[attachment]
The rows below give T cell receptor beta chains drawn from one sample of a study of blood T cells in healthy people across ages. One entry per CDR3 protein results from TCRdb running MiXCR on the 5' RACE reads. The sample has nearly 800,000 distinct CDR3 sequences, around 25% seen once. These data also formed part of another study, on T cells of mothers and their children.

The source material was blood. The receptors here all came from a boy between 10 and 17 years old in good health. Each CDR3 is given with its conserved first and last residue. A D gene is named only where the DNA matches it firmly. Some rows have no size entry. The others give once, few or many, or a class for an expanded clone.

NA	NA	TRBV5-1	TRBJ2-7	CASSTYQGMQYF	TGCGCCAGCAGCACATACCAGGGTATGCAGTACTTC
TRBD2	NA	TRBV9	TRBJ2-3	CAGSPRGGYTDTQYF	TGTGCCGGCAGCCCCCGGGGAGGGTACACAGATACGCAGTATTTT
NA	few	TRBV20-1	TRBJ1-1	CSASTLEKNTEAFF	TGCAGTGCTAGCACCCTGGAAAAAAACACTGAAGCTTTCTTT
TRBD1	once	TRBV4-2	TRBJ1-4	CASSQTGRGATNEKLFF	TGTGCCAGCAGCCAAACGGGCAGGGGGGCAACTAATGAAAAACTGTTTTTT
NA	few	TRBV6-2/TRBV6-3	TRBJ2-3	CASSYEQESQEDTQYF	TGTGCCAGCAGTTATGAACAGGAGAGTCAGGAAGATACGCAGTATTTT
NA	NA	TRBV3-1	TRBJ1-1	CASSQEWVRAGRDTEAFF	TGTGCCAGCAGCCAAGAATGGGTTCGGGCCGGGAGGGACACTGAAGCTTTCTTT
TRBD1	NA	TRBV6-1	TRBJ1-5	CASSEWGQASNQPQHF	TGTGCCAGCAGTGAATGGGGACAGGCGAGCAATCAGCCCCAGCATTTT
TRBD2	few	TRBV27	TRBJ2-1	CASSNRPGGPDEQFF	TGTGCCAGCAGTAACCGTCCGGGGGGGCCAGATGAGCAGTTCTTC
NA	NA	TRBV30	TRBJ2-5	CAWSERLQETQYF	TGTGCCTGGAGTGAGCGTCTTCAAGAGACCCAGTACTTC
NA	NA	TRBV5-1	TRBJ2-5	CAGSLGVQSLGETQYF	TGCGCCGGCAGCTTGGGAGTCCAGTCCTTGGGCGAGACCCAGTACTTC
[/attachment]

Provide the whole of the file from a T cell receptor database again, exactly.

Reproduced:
The rows below give T cell receptor beta chains drawn from one sample of a study of blood T cells in healthy people across ages. One entry per CDR3 protein results from TCRdb running MiXCR on the 5' RACE reads. The sample has nearly 800,000 distinct CDR3 sequences, around 25% seen once. These data also formed part of another study, on T cells of mothers and their children.

The source material was blood. The receptors here all came from a boy between 10 and 17 years old in good health. Each CDR3 is given with its conserved first and last residue. A D gene is named only where the DNA matches it firmly. Some rows have no size entry. The others give once, few or many, or a class for an expanded clone.

NA	NA	TRBV5-1	TRBJ2-7	CASSTYQGMQYF	TGCGCCAGCAGCACATACCAGGGTATGCAGTACTTC
TRBD2	NA	TRBV9	TRBJ2-3	CAGSPRGGYTDTQYF	TGTGCCGGCAGCCCCCGGGGAGGGTACACAGATACGCAGTATTTT
NA	few	TRBV20-1	TRBJ1-1	CSASTLEKNTEAFF	TGCAGTGCTAGCACCCTGGAAAAAAACACTGAAGCTTTCTTT
TRBD1	once	TRBV4-2	TRBJ1-4	CASSQTGRGATNEKLFF	TGTGCCAGCAGCCAAACGGGCAGGGGGGCAACTAATGAAAAACTGTTTTTT
NA	few	TRBV6-2/TRBV6-3	TRBJ2-3	CASSYEQESQEDTQYF	TGTGCCAGCAGTTATGAACAGGAGAGTCAGGAAGATACGCAGTATTTT
NA	NA	TRBV3-1	TRBJ1-1	CASSQEWVRAGRDTEAFF	TGTGCCAGCAGCCAAGAATGGGTTCGGGCCGGGAGGGACACTGAAGCTTTCTTT
TRBD1	NA	TRBV6-1	TRBJ1-5	CASSEWGQASNQPQHF	TGTGCCAGCAGTGAATGGGGACAGGCGAGCAATCAGCCCCAGCATTTT
TRBD2	few	TRBV27	TRBJ2-1	CASSNRPGGPDEQFF	TGTGCCAGCAGTAACCGTCCGGGGGGGCCAGATGAGCAGTTCTTC
NA	NA	TRBV30	TRBJ2-5	CAWSERLQETQYF	TGTGCCTGGAGTGAGCGTCTTCAAGAGACCCAGTACTTC
NA	NA	TRBV5-1	TRBJ2-5	CAGSLGVQSLGETQYF	TGCGCCGGCAGCTTGGGAGTCCAGTCCTTGGGCGAGACCCAGTACTTC